. So it's not going to drop her fall or anything like that, and we placed it behind the subject and we're shooting in a hotel room you could do this literally. Anywhere, any indoor scene, you could totally do this. You just need to make sure that you don't have tons of ambient light, otherwise you don't get to be able to cut it a way to get to this point unless they're using heavy power strobes now anywhere between f to an f two eight is basically our desired aperture just for depth of field want to have a little bit of blur in separation between the pegboard and between the subject and kind of have these light raise that air streaking through and so forth. But for that to be not completely sharpe so that gives us that look, it also gives us sink. We're shooting indoors so we can think easily, we don't have a ton of light in the scene, so we're at one to another second, which is totally fine, and that gives us an ability to basically cut away ambient light to by leaving in one, two hundred second f to a dish and then for it so we're at around one r sorry, we're at around two hundred, so for these shots, so if you look, we have a shot over here, just with our ambulance, we're shooting these images, by the way, on the cannon, eighty five million won to el since then actually got the eighty five sigma this is not their art lens but it's still another fantastic options so if you don't have or if you can't afford to eighty five one two the cannon side then this is probably the next best eighty five unable to get and then if you can't I think this is priced a little bit above the cannon eighty five one eight so there's another eighty five that's even less expensive I think it's around four hundred bucks but all you need is any leads in this situation will do you just need a lens that's a little bit tight simply so that you can make the pin that pin or pegboard your entire background so you think we'll zoom in a little bit to be able to make that fill the background so you can see over here that at one thirty of the second half one point four, sixteen hundred weaken see basically what the ambient exposure is and you can see based on the exposure that the ambient light has been cut away pretty dramatically like we've closed the curtains in the place we don't have a lot of ambient light just enough basically to get focus but that's it so this is emulate only flash not fired so what are we doing? Well, we already talked about basically placing the flash behind the subject right? So the light direction is coming from behind we're using the magma grid on that flash to prevent the flat from spilling on the hill heading the walls now if that light spills out in his the walls if not necessarily a big deal right? If it if it hits the walls it's fine that's not in our composition so why do we care to put a grid on there? The reason for that is that if the light's spills around and hits walls basically on my right eye my left and behind me it's going to bounce into our subject and if it bounces into our subject then we no longer have essentially a silhouetted shot, right? We would have detail there and we want a silhouette so we grit it to control that light to make sure that it just on lee hits that gobo and it doesn't really bounce everywhere. Okay, so the goebbels placed again remember when we talked about using gobo is that the shape and size of the light that's coming through is going to be dependent on number one the flash distance to the gobo and number two the goble distance to the subject ok, we talked about that earlier we demonstrate earlier, eh? So I'm not going to go too far into that just know that those distances are going to control the amount of shape and the definition of the light that's coming through, okay let's go ahead and on our test shot you can see the bottom left shot we basically cut away or ambient light right here so we're at one uh two hundred second f two point eight two hundred I dropped the kelvin so we were at six thousand degrees kelvin I dropped a thirty, eight hundred degrees because I wanted like a cool blue kind of vibe to it although this would look cool in other color temperatures I thought it looked really nice and nifty at that point we have our foe ticks me chose plus with our magma grid on it and we're shooting roughly around one quarter toe one eighth power for all these shots and I think for this particular shot we might have been a little bit higher and then what we do oh yes so when we drop down f to sow some of these shots were taken f to most of you have to wait, but when I dropped two f two, I lowered the power setting on the magma or on the photos metro's toe one eighth one sixteenth power again, it seems like this that make you know whenever we put this inside of a soft box whenever we're putting it behind the subjects, whatever it's at a distance it's it's times like that was really nice and convenient just to be able to control my power settings directly from my odin or directly from the other metro's, whatever I put on my camera to control so radio flash power control is absolutely fantastic and it's, something has been long overdue in my opinion, okay, once we have that shot, basically everything is set up. All we got to do is what we talked about. We dropped our white balance toe get this nice blue tone and now it's just posing, framing and shooting. So we're framing the shot to fill the background with a pegboard, and then we're just shooting these images with the body and different types of silhouetted poses. So what we're trying to do is is we're using the profile the form of the body to create these shots and bending the back and arch in the back, using limbs and protruding them. This create depth and space in the shot, right? Because if my lim's let's say, for example, if I'm facing the camera like this and you fire a profile shot or you fire a silhouetted shot, all you see is just my head shape, but you don't see any of the face shape, so you need me to actually turn profile and then once you fire that background tto make me a silhouette, then you can actually see shape here same thing with the hands if their hands are placed against my body right now you don't see any space and shape there, so I need to move the hands out and two different positions so that when you fire you can actually see that space and it gives the image forms so you need me to art back you mean do awesome stuff like this, right? It wasn't that cool. Okay, logan like that he's in the background that can seem smiling don't get too excited, but okay, so we do a couple different shots here now, to be honest, I would have, you know, kept shooting with this set up, but we had a lot of other shots to shoot and also, you know, my my model was a little bit apprehensive about shooting these just with her essentially knew because she's basically topless at this point, so I didn't want to keep her in that position for too long. She was cool with it she didn't have any objections for, but it wasn't like she wanted to just keep shooting these all day long. So I shot a couple images mainly just to show you guys how cooling effect you get when you're doing it on your own take the time to set it up and to do everything right so you get beautiful silhouettes getting amazing looking image, but always, you know, work within your model's kind of comfort zone. You never want to push him a little beyond the point that they want to be and you never want to push them on set. Okay, so you always kind of asked, is it okay if we do this have a shot? If they say yes or no, you just you know, either do it or you move on based on their answer, so that's it for the shot remember that when we set up this flash in the background, this is again where studio lights are really helpful for shots like this because they have modeling lights build in when you don't have a modeling light in these flashes place behind remember to use that little test button on your camera off to the side so that you can fire that kind of pulse for about a half second to a second to get an idea of where you want to place the flash and how you want the streets to look for these shots. I was placing the flash right about where head was just so that the brightest point the shot would be where her head and that kind of area was so we're going for basically neck to head area was the placement all right, that's it for this image let's go ahead and move to the next one now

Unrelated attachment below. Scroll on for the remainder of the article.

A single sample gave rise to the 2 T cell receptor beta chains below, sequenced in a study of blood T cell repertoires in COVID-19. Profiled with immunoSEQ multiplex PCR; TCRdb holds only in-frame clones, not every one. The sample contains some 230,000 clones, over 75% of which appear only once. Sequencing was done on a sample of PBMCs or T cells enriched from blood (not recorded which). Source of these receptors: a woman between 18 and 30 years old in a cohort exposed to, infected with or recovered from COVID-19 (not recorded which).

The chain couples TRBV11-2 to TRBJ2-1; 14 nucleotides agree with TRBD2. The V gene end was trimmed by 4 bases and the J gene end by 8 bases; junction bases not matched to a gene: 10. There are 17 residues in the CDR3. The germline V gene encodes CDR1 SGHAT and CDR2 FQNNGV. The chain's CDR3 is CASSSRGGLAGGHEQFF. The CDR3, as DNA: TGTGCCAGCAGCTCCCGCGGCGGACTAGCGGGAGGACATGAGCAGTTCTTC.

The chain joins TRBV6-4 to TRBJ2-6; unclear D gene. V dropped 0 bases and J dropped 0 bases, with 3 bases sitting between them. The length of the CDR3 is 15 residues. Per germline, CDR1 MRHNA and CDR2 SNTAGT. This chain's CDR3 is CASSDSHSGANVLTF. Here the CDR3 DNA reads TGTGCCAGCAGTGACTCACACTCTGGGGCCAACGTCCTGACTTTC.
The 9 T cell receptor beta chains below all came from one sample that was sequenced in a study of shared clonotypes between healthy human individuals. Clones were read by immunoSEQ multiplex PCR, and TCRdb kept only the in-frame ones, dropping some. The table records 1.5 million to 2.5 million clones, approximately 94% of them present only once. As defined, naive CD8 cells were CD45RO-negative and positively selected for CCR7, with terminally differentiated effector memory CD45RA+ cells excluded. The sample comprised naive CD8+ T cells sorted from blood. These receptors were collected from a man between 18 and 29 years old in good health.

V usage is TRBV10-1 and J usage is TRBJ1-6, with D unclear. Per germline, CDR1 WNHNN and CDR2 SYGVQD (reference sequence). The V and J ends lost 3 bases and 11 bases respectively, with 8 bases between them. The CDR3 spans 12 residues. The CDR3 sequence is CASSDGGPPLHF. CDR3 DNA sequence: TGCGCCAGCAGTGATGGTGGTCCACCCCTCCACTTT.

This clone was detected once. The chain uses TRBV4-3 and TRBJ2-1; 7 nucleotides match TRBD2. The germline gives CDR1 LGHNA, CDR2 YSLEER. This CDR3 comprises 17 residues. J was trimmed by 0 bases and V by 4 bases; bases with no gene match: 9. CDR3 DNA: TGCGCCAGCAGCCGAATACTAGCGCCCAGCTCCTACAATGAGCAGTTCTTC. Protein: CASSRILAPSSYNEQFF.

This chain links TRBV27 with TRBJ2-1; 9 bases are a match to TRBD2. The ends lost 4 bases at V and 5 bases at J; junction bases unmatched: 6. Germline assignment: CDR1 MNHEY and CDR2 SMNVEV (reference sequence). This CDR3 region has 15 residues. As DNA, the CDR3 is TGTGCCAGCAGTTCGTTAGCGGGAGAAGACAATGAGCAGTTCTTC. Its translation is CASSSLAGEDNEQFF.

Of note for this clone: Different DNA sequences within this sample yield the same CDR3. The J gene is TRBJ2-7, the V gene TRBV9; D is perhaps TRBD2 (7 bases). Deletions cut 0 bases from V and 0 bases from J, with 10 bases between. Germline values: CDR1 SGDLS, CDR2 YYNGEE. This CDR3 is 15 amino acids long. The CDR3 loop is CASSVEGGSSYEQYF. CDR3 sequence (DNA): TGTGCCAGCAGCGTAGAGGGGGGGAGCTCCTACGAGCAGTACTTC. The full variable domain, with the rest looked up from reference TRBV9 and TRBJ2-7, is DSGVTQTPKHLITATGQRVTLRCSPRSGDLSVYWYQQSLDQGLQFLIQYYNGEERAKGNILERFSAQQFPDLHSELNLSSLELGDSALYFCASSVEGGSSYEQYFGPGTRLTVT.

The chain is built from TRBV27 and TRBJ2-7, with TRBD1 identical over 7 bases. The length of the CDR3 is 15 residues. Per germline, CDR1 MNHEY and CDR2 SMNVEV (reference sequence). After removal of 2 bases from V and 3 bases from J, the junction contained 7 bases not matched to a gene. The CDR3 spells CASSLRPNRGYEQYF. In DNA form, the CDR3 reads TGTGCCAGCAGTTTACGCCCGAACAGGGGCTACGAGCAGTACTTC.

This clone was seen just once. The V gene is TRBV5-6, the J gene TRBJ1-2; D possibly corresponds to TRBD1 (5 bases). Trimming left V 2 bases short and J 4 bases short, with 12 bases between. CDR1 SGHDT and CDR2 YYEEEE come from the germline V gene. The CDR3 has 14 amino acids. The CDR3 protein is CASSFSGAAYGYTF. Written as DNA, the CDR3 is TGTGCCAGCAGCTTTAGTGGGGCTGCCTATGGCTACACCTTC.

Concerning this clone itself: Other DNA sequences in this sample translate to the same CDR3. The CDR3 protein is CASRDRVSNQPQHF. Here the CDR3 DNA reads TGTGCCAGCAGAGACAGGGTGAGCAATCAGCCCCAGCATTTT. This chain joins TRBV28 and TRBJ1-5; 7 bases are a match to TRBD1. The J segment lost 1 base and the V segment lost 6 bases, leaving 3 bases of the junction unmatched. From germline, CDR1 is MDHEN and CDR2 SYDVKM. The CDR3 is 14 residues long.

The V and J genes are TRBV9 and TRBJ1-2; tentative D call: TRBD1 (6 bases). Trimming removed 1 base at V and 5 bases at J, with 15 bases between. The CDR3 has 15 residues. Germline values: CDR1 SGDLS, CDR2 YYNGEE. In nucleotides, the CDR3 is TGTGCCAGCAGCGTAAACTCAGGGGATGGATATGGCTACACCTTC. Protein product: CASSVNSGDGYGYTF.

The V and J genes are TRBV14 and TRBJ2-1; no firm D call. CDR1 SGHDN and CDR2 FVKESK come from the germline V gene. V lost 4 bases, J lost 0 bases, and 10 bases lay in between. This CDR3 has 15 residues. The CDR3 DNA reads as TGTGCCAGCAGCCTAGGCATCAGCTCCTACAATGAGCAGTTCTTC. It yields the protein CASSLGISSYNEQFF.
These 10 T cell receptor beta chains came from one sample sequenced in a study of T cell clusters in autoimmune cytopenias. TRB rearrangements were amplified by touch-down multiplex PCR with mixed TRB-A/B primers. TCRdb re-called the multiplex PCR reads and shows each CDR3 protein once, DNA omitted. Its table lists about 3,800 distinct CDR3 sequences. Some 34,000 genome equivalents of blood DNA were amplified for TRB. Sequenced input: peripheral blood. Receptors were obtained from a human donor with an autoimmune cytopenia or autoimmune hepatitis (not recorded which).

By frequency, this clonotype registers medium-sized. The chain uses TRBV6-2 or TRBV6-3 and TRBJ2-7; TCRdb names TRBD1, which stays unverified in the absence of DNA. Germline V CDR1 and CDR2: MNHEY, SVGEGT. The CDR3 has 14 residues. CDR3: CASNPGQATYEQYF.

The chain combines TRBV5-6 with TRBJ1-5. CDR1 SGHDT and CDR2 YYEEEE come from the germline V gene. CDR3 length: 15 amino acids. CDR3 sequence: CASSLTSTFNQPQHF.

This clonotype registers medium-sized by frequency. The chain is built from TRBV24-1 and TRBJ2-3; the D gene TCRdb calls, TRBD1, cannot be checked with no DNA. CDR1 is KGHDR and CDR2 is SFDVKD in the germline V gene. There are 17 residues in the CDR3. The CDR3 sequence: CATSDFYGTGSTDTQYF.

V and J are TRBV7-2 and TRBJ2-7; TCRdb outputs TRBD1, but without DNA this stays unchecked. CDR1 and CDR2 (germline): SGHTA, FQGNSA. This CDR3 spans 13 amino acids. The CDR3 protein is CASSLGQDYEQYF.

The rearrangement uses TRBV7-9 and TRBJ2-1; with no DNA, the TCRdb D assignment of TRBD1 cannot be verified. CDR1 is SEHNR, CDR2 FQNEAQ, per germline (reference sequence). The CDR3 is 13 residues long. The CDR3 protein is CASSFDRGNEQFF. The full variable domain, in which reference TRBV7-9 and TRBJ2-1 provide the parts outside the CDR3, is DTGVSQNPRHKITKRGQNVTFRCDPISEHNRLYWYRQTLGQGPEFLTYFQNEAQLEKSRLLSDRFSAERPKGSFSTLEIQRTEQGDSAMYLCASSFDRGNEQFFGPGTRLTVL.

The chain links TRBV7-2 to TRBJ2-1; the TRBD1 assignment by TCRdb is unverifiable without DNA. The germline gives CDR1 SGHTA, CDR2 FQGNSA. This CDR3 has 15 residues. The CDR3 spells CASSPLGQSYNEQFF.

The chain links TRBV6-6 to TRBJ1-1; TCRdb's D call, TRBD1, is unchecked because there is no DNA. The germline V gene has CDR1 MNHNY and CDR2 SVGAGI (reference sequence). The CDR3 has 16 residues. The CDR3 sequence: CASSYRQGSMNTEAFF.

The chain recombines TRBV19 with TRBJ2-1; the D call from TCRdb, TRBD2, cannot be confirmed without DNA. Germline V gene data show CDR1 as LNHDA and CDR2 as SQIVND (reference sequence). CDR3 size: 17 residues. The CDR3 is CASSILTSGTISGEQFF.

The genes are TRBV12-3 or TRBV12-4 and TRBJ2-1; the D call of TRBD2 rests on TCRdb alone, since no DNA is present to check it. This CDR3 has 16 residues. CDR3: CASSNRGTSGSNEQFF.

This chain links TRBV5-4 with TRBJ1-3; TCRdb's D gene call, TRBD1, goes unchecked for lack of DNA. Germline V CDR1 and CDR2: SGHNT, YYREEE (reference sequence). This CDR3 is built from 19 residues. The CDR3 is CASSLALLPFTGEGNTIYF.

Class Description